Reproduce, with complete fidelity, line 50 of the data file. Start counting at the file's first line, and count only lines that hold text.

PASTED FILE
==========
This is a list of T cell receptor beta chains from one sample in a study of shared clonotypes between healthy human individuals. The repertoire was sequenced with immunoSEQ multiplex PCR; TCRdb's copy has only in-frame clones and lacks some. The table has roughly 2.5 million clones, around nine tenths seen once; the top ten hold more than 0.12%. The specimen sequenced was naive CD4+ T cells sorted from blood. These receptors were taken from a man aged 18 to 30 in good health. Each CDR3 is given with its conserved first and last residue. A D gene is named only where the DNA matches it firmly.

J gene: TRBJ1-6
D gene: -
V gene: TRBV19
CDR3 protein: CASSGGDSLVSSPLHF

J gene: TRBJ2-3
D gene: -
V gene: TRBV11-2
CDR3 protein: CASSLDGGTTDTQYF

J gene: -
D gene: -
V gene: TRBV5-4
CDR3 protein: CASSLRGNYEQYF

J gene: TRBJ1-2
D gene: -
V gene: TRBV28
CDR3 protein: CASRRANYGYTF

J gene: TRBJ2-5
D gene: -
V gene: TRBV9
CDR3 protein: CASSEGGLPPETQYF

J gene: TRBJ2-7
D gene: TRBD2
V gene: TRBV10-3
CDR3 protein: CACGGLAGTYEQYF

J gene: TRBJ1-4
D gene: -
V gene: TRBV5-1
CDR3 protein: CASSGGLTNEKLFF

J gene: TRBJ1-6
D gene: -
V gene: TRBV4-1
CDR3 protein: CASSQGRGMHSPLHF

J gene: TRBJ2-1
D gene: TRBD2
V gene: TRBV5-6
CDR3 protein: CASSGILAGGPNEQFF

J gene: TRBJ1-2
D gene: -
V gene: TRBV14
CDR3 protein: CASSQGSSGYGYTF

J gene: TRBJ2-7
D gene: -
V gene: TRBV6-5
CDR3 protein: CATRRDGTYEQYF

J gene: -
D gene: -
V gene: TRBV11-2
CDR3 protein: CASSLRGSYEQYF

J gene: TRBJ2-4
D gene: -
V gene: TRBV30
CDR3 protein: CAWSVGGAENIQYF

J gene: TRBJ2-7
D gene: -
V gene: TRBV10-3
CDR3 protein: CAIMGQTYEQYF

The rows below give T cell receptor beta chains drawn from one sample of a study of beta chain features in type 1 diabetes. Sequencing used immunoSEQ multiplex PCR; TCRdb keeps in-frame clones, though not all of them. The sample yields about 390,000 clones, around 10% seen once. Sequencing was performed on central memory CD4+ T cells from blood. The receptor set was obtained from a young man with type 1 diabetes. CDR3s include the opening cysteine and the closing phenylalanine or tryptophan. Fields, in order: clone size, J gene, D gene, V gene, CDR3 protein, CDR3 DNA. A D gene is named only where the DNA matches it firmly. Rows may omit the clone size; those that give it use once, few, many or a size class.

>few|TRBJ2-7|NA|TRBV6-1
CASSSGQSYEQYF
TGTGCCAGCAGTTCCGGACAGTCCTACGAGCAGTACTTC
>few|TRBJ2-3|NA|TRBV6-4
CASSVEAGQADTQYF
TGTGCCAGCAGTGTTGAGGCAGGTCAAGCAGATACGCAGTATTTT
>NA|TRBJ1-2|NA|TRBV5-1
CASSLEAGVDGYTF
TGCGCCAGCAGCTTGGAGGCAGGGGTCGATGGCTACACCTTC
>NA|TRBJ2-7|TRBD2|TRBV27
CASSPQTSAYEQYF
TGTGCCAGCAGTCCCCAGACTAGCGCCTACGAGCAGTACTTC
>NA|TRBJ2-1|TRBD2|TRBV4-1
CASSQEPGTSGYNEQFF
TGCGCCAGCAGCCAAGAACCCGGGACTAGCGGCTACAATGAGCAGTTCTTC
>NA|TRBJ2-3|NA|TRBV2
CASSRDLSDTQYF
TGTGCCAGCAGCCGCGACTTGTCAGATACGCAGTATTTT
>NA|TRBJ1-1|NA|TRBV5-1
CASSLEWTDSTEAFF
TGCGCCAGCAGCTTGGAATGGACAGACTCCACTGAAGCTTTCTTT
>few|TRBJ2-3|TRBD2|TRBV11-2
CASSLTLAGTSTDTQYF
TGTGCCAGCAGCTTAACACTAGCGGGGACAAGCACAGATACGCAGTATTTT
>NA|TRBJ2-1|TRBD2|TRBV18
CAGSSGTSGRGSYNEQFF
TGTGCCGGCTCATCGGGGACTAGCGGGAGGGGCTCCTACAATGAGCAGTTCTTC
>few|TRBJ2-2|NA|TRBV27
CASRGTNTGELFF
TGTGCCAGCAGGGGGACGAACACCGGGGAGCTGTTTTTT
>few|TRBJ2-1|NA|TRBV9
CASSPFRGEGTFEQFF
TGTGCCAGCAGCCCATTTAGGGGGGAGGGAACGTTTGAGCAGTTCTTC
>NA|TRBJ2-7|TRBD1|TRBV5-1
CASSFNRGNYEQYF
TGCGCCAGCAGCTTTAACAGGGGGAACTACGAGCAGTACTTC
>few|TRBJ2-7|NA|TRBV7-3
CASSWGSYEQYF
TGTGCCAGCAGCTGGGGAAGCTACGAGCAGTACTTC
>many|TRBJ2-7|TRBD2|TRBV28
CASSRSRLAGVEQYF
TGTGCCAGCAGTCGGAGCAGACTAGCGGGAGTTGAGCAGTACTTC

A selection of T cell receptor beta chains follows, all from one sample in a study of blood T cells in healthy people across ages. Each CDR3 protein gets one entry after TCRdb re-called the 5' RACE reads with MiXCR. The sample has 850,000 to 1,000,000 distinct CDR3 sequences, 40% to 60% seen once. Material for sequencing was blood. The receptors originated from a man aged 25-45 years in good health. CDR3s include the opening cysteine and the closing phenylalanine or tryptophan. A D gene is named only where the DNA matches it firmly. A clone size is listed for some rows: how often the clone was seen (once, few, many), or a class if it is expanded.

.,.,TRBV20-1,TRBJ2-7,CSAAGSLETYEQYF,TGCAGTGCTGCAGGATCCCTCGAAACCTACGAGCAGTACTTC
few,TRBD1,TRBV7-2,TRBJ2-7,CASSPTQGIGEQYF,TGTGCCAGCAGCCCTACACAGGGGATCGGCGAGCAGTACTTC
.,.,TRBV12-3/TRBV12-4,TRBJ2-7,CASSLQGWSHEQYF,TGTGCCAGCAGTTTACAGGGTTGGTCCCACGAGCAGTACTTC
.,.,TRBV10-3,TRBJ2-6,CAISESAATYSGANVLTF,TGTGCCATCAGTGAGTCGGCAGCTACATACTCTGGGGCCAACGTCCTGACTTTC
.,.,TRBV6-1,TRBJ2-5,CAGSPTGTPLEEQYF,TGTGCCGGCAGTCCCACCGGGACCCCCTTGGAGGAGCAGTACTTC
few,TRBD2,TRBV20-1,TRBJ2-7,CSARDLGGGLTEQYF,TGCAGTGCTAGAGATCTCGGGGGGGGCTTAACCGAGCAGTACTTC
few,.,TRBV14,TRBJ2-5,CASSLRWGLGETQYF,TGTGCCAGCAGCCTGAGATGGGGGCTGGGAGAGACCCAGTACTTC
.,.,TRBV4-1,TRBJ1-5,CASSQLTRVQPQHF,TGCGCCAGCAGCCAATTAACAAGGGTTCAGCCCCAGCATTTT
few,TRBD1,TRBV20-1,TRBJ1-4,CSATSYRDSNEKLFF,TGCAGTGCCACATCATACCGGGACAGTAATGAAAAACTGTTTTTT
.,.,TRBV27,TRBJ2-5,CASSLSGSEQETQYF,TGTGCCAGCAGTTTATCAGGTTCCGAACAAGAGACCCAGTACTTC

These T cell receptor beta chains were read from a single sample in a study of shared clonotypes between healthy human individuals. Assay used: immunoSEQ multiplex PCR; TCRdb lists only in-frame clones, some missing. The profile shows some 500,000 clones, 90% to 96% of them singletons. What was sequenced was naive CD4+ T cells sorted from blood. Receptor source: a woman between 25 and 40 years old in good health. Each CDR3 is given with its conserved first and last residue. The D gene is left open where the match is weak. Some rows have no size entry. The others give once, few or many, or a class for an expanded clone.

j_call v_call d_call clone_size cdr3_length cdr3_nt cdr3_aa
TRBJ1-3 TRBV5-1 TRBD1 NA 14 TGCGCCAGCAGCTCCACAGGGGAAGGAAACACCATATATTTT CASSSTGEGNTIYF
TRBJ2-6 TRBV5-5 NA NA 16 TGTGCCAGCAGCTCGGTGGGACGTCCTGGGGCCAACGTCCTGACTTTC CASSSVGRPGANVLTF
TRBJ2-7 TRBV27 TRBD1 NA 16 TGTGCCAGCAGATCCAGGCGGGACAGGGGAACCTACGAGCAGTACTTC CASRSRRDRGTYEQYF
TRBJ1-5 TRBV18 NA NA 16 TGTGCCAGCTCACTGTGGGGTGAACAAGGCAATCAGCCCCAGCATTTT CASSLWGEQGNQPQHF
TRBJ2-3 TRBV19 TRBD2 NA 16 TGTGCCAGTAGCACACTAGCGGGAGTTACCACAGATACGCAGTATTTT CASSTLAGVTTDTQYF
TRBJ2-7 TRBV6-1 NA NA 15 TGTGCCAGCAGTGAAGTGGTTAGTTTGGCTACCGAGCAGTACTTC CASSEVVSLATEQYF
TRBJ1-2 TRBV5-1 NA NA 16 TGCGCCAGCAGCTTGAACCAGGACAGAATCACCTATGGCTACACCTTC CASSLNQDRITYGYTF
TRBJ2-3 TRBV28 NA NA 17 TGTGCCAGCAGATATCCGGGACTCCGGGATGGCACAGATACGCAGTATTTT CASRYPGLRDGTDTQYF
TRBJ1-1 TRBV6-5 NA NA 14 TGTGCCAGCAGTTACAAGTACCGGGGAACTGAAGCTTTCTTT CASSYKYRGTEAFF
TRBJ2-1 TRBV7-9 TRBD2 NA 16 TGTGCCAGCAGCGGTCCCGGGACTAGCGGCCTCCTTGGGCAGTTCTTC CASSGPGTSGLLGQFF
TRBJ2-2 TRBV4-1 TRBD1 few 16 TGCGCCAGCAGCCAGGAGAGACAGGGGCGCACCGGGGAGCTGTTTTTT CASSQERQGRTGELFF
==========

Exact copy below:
J gene: TRBJ2-4